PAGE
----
Energy Access For All In the 21st Century

It is surprisingly easy to bring electricity to entire communities that don’t currently have access to the grid.  There are 4 main factors that need to covered in order to ensure success:

  1. Identifying and communicating your intentions with the target community.  

  2. Raising the necessary funds to by every home in the community it’s own individual power and light source (anywhere between 20 to 100 dollars per home depending on the size of the system)

  3. Identifying potential vendors of the solar power products you want to distribute and setting up the  framework for purchase, delivery and service  

  4. Distributing the solar power systems to every home in the village and cataloguing the process for maintenance and service over time

What is keeping over 1 billion people on this earth in the dark is not a lack of technology or innovation capable of bringing power to those without access to the grid.  The only barrier is basic economics.  Those who live without power do so because they are too impoverished to do anything about it.  Almost everyone  prefers to live with electricity and in the 21st century electricity is an essential resource.  Without it people are are marginalized; with it people are empowered.  

The price of solar power has dropped almost 80% since 2008.  This has made solar power a feasible solution for the many millions of people who are still living without any source of electricity in their homes.  

This means addressing the problem does not require reinventing the wheel because solar power has proven itself to be the ideal stepping stone for greater access to electricity.  Just as cell phones have spread throughout the developing world, (perhaps the greatest example of leap frog technology), so too can solar solve many of the worlds basic energy needs.

In India over the past 25 years the national grid has been expanded to reach almost 90 percent of Indian villages, yet almost ⅓ of those villages cannot afford the cost of a physical connection to the grid, making this seemingly impressive number of 90% regarding infrastructure development irrelevant.

More importantly as the price of solar power has dropped over the years and LED technology has managed to make increasing gains in both brightness and efficiency, the developing world is geared now more than ever for a solar revolution.  

Micro grids represent a viable energy supply alternative when grid access is not available but there are also problems with micro grids that are not present with the distribution of individual home solar power systems.  Because micro grids are typically centralized power distribution points, if something fails in the central system, be it batteries, charge controllers, solar panels etc. then the entire system goes down and therefore the entire village loses power.  Ownership of and use of the microgrid also can become an issue with some homes potentially using more than their share of power,  potentially causing the system to shut down due to overloading.  Ultimately D.C. transmission micro grid infrastructure is not as affordable or stable when compared to giving each home its own personal power system which the family owns and for which it is  personally responsible.  This reality has played a major role in one of the newest developments for solar in the developing world.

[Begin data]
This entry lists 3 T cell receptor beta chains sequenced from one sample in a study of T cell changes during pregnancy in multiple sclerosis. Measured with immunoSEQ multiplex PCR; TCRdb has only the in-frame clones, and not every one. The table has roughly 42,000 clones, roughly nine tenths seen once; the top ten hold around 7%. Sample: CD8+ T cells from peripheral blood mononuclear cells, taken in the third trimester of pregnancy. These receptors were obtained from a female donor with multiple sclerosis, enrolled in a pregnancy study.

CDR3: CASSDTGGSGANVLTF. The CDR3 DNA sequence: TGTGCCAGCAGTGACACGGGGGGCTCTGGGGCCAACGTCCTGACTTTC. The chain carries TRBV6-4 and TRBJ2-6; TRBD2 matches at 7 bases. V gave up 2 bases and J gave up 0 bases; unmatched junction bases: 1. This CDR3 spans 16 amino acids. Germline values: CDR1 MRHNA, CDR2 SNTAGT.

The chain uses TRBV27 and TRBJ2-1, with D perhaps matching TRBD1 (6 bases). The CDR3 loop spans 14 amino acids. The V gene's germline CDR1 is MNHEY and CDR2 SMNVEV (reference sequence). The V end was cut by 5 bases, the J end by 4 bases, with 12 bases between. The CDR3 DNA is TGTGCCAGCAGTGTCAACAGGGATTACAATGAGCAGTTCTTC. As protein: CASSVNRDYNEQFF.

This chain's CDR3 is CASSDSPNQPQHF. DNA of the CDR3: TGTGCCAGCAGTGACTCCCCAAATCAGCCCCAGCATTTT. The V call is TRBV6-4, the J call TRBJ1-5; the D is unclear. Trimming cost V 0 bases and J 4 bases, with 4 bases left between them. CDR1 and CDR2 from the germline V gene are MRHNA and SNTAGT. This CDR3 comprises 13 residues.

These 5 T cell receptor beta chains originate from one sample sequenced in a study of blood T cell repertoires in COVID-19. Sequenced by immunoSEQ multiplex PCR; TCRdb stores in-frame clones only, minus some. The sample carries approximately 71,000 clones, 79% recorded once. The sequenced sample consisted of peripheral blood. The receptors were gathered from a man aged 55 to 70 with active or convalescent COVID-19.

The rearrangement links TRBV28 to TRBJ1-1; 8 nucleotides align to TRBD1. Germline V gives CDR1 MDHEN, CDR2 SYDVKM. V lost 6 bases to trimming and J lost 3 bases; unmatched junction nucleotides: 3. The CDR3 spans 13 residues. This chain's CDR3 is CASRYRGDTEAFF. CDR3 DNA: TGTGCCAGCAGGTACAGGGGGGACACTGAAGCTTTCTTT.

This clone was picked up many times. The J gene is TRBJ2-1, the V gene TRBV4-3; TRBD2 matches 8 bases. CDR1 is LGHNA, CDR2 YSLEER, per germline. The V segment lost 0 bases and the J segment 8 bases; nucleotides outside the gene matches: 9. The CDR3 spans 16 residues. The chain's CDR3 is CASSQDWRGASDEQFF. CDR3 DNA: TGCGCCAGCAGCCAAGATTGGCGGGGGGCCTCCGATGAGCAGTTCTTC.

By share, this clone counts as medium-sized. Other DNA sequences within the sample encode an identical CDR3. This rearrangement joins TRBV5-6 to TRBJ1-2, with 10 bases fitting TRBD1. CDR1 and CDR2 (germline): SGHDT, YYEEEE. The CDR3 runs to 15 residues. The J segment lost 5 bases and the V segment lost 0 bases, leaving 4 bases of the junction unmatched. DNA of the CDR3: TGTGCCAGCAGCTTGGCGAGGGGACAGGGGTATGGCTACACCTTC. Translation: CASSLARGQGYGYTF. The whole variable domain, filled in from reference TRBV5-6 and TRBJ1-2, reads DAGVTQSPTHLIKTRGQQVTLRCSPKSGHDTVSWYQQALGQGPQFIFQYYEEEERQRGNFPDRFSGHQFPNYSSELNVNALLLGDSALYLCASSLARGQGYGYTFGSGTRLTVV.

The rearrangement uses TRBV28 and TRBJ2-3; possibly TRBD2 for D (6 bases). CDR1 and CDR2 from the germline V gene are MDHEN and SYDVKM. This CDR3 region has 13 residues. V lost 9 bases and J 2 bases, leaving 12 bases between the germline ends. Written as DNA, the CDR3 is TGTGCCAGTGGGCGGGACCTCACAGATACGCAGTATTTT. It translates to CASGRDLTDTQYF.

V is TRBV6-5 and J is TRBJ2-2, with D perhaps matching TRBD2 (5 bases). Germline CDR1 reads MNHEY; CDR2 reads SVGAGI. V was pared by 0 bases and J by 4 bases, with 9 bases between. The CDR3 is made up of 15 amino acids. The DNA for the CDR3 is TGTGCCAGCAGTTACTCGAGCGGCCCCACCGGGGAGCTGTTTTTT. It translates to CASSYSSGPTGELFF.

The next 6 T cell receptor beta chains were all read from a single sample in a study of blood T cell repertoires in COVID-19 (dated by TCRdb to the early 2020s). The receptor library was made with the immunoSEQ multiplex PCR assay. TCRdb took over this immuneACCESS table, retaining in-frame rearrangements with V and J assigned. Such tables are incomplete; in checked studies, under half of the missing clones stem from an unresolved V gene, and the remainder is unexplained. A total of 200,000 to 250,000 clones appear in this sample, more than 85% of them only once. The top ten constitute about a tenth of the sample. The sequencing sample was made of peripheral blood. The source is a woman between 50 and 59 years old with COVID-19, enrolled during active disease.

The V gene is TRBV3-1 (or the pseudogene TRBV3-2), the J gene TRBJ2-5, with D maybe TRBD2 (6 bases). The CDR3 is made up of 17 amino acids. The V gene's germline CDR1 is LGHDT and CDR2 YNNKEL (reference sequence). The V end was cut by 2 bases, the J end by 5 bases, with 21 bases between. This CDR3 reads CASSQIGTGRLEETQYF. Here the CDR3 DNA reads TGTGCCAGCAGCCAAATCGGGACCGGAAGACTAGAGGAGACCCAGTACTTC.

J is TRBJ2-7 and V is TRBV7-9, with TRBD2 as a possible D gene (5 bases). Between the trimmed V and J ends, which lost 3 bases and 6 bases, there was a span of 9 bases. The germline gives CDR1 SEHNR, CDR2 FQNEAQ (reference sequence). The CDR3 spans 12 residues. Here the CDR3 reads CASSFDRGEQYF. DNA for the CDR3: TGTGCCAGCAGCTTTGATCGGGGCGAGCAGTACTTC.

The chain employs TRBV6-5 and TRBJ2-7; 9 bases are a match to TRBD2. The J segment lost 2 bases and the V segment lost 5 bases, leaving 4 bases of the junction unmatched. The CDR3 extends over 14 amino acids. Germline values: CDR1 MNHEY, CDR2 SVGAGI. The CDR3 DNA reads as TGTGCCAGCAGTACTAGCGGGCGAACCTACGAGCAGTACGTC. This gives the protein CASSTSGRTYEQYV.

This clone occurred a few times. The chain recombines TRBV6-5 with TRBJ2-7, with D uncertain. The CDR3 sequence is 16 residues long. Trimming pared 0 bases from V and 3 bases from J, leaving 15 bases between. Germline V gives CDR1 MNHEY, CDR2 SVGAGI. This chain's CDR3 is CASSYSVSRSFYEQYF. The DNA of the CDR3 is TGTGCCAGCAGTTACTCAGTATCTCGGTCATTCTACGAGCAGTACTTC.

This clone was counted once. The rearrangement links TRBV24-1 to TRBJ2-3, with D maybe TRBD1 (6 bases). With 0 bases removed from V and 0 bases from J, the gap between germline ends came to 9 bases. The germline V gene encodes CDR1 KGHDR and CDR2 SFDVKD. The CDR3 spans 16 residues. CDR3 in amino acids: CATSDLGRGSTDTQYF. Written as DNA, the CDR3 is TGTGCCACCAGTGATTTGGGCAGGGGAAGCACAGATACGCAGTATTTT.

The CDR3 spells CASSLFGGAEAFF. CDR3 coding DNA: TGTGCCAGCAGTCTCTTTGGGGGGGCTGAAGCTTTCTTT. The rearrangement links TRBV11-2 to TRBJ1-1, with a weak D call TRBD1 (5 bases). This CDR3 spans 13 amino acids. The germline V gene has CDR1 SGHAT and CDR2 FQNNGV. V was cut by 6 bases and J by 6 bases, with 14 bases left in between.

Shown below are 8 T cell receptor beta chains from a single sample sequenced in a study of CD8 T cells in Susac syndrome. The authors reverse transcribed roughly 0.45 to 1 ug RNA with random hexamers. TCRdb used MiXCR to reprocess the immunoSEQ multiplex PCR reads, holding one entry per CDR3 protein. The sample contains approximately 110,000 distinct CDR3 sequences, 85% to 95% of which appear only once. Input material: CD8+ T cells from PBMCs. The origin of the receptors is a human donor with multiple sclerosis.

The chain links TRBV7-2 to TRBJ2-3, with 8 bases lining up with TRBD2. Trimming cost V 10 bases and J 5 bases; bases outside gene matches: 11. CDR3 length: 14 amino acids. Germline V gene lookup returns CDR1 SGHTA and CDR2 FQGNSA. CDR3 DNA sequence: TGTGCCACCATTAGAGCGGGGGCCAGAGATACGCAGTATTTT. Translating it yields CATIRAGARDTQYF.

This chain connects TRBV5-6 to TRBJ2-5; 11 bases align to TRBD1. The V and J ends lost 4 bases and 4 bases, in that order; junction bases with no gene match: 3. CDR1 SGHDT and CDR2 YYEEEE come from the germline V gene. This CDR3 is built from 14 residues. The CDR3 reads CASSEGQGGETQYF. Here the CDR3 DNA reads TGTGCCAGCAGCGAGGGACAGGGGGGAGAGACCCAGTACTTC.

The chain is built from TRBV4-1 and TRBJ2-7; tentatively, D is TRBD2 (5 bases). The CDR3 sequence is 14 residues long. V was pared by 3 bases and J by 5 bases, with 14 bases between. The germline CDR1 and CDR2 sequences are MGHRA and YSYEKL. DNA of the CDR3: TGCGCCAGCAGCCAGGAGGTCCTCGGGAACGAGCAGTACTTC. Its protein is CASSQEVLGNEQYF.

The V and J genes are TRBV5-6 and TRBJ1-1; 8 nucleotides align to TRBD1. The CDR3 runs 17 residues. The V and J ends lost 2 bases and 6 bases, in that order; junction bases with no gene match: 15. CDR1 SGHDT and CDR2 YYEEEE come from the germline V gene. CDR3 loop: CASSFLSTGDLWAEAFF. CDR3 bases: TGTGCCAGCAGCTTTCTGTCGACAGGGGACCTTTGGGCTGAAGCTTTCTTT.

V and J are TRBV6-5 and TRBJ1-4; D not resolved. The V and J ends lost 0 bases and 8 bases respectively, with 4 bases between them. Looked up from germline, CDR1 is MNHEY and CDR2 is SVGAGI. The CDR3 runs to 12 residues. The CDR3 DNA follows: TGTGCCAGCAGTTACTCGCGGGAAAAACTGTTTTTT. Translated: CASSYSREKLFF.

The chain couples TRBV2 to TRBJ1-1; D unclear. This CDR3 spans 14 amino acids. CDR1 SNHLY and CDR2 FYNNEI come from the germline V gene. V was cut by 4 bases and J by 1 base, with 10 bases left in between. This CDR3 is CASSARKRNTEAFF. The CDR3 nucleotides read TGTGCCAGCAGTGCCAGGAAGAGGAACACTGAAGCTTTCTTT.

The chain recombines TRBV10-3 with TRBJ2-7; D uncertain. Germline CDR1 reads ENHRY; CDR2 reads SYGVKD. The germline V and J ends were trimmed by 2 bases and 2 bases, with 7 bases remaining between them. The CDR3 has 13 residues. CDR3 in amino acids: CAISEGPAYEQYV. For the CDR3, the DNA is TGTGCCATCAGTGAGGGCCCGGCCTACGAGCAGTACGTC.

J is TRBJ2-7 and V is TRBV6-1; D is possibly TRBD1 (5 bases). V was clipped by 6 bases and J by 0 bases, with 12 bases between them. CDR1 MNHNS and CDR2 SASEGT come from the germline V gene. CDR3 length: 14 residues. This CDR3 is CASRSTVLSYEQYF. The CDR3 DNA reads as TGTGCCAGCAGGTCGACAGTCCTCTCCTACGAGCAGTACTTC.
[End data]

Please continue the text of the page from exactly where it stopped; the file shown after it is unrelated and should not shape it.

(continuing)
The latest solar trend to hit the developing world incorporates micro financing which has become so prevalent over the past decade.  Many small start-ups are leasing solar lanterns and solar home lighting systems to households without electricity for a monthly fee.  It represents an affordable means for many people to acquire electricity for the first time in their lives without having to pay an expensive up- front cost that is typically beyond their budgets.

As The Solar Village Project continues to expand its efforts in the future we will incorporate a micro finance model into our projects to help ensure the longevity of each village’s solar system and to reduce our reliance on charitable contributors like you.  By charging a nominal fee equal to or less than the average cost of Kerosene used for home lighting each month we will be able to help pay for the costs of implementing and maintaining each village’s needs over time.  

Solar power is undeniably an amazing resource and it represents our greatest opportunity for sustainable energy advancement in the developing world.    

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Comment by Salvatore Chester on March 21, 2015 at 4:58am

Great job! Joe. Thanks for the relevance and accuracy of your field work.

Agreed on nearly every aspect of it, except one important point : "...Those who live without power do so because they are too impoverished to do anything about it..."

According to my local experience in Maigobo (http://luminanet.org/forum/topics/maigobo-sub-district-hawzen-in-ge...)and other villages in rural Ethiopia, the real problem here is the lack of viable options, that is quality and affordable (> 10 $) basic solar lanterns in the market, in significant volumes.
Suffice to know that a good percentage of so called poor have already bought CASH their nice and expensive mobile phones too.
Maybe I should not mention also the amount most men spend here on booze each and every month. Keep up the great job!

https://www.facebook.com/groups/TEA.ethiopia/

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